A device called Compex Motion has been developed by University of Toronto scientists with the object of helping people with spinal cord injuries walk again. The device makes the muscles work again by sending bursts of electricity through the skin.
The bursts, called functional electrical stimulation or FES, is unlike similar therapies tried in the last 20 years as the patient's movement is not dependent on the machine.
Instead, the FES is designed to teach people with cord injuries how to trigger their muscles independently so that they can gradually wean off the device and walk on their own.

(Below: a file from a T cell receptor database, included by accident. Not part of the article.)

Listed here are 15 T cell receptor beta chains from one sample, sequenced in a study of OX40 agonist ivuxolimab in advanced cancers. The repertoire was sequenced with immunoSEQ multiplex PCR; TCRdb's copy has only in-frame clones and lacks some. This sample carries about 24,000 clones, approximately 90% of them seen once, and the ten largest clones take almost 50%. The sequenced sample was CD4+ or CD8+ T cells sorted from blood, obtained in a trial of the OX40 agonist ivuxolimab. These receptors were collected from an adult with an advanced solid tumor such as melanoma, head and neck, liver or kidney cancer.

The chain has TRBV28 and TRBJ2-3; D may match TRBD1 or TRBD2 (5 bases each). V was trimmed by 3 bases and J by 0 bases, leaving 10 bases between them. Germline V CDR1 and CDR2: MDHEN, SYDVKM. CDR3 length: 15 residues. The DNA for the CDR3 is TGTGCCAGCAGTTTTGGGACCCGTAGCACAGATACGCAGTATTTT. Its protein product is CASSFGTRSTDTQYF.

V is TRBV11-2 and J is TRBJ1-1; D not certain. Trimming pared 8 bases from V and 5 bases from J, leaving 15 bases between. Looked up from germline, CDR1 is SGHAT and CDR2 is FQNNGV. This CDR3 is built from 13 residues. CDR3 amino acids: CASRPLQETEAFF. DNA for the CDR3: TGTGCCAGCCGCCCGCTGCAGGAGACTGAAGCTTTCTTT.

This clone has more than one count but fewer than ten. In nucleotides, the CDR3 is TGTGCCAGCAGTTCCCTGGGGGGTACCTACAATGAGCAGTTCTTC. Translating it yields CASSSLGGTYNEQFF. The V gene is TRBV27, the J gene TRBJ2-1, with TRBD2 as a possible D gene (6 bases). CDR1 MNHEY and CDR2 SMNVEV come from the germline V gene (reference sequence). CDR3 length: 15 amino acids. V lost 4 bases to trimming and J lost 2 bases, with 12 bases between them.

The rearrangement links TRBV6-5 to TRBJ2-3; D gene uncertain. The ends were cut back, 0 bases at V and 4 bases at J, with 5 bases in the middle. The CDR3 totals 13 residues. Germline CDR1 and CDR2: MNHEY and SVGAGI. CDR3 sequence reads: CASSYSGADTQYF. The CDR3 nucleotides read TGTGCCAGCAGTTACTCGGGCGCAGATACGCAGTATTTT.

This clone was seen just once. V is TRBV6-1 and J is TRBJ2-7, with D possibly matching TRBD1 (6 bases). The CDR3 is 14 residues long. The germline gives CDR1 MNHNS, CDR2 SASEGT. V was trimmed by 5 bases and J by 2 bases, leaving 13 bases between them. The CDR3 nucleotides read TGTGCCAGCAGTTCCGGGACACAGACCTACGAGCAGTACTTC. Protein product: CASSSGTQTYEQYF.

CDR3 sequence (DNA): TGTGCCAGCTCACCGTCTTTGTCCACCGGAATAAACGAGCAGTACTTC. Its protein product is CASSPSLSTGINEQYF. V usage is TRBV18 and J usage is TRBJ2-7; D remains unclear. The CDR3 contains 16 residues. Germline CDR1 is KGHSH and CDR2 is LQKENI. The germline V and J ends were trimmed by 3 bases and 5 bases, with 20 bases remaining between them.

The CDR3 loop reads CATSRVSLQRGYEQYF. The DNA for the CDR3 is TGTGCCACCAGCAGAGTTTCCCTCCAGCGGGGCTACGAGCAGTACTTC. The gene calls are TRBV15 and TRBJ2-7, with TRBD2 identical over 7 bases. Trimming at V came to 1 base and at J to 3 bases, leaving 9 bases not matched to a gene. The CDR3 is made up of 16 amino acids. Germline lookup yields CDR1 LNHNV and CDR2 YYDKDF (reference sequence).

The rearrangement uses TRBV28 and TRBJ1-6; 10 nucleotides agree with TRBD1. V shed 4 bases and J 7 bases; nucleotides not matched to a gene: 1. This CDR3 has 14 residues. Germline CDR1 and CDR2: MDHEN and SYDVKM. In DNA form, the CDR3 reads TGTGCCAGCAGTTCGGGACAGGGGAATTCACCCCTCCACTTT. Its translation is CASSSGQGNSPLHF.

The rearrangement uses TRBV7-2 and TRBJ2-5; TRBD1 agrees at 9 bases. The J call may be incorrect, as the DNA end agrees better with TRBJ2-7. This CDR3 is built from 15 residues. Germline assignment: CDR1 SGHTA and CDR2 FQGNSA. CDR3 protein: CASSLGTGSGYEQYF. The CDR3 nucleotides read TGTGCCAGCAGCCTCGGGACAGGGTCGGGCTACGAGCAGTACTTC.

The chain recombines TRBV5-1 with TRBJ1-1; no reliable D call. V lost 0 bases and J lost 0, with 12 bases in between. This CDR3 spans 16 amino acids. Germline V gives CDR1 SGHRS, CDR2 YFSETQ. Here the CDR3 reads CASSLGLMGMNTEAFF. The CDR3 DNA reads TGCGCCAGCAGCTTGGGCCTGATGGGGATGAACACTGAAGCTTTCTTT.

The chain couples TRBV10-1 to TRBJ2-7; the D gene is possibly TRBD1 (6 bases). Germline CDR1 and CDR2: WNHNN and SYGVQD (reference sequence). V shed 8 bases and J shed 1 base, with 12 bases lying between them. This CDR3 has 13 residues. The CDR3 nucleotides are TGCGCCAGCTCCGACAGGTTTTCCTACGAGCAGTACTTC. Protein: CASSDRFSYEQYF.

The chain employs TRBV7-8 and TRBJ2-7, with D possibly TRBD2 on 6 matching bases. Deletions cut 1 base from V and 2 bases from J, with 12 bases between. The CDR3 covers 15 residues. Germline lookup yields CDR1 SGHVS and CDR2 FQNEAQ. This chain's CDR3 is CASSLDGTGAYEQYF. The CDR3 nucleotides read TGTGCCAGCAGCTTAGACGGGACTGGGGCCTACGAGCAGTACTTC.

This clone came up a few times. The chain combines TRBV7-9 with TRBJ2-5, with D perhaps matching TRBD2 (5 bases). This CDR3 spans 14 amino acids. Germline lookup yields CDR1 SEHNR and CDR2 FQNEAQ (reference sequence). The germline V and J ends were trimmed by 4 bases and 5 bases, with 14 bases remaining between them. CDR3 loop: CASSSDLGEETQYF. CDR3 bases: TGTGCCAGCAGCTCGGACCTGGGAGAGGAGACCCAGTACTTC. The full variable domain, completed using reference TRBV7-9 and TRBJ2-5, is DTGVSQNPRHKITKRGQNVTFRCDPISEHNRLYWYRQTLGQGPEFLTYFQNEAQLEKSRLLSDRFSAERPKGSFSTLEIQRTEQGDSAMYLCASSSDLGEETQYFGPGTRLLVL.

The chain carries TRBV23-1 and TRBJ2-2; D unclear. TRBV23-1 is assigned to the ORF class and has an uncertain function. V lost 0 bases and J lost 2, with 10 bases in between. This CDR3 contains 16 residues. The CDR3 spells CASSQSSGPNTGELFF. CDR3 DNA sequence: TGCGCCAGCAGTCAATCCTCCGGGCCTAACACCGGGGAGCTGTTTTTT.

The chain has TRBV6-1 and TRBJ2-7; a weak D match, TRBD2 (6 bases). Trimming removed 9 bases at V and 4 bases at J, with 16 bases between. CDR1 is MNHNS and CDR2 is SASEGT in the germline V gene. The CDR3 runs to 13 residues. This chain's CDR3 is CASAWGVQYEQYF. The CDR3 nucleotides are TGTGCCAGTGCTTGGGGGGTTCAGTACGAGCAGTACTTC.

The researchers studied patients who were given the device two to five times a week for 18 weeks. The patients walked on treadmills and gradually increased their step frequency, stride length and overall walking speed.
The last part of the treatment focused on helping the patients learn how to make their leg muscles work without the help of the machine, and one of the researchers, Milos Popovic, said the results were encouraging.
They found all the patients experienced significant improvement during the trial, especially one woman who was able to stop using her full-length leg brace.
In addition, although all five patients' walking skills had decreased 10 weeks after the treatment concluded, they were all doing considerably better than they had been before they received therapy.
The researchers said the results were preliminary and they are conducting further studies on the device, with results expected in a year.